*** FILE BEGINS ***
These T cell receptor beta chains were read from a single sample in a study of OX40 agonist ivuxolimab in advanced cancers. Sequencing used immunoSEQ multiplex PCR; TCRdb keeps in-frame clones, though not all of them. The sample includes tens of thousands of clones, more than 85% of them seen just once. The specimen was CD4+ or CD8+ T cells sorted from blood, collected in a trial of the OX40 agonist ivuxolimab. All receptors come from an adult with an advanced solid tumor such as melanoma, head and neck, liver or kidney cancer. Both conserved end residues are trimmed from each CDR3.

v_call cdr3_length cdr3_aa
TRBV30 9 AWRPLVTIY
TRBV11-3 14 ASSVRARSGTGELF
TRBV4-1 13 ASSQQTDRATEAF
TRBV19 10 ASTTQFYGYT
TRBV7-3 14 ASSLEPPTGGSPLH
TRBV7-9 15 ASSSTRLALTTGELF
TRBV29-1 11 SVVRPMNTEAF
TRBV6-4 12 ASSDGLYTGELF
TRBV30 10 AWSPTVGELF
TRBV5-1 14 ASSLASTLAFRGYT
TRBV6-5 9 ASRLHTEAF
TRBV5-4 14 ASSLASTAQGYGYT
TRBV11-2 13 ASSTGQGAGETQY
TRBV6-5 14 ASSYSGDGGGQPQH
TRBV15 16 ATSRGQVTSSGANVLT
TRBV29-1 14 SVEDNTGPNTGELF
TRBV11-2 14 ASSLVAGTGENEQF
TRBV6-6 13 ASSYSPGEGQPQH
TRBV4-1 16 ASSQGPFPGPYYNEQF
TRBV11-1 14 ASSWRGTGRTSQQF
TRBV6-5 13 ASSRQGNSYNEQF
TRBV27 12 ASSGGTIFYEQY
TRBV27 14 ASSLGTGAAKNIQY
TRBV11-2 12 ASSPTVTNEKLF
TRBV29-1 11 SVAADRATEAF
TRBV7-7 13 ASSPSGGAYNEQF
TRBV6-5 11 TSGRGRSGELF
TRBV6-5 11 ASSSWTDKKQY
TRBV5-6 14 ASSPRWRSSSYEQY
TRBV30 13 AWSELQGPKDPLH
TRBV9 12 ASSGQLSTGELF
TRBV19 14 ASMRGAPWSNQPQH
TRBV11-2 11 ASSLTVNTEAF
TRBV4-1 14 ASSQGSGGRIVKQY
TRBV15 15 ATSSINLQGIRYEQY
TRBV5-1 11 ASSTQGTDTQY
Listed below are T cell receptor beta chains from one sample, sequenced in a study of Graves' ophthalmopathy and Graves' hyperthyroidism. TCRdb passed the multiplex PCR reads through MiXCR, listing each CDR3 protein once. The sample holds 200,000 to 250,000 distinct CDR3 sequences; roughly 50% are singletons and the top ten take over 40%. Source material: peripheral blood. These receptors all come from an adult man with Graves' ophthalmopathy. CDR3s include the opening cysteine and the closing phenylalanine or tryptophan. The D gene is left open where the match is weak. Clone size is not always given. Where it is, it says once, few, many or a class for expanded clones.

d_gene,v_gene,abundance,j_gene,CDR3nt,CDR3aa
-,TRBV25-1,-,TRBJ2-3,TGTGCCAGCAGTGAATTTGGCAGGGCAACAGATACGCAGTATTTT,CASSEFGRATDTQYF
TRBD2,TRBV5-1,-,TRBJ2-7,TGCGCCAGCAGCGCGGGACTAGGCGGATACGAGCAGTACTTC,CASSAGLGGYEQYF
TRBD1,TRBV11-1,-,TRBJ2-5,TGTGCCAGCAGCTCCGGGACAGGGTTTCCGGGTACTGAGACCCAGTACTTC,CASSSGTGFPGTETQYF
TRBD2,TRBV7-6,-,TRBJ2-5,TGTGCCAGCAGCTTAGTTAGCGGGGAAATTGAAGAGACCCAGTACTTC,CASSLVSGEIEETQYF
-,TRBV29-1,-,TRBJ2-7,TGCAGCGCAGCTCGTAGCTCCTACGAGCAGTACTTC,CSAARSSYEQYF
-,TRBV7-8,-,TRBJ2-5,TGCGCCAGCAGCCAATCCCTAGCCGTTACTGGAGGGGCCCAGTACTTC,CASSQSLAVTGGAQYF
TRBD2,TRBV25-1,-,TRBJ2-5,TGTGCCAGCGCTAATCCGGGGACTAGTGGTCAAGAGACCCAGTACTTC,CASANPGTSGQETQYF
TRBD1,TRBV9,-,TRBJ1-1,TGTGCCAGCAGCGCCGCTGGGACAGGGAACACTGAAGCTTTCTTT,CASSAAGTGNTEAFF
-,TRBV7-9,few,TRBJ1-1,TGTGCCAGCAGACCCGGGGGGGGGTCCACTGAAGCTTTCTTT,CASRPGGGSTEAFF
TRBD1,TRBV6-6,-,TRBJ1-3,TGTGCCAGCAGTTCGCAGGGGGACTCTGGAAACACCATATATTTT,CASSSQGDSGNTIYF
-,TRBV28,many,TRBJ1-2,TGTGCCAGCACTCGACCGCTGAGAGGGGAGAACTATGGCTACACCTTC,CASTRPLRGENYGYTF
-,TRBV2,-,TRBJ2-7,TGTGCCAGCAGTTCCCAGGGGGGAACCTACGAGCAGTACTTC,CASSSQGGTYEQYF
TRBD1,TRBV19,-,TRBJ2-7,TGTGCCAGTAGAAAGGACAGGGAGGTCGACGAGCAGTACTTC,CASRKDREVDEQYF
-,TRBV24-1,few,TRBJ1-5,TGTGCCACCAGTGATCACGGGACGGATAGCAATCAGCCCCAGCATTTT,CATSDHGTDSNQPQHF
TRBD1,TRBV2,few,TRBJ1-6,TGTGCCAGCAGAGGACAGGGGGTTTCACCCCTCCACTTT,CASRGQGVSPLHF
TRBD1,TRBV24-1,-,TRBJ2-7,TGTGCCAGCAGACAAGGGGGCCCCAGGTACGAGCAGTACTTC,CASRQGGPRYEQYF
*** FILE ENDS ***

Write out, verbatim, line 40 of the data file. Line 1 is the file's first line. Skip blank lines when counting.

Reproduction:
d_gene,v_gene,abundance,j_gene,CDR3nt,CDR3aa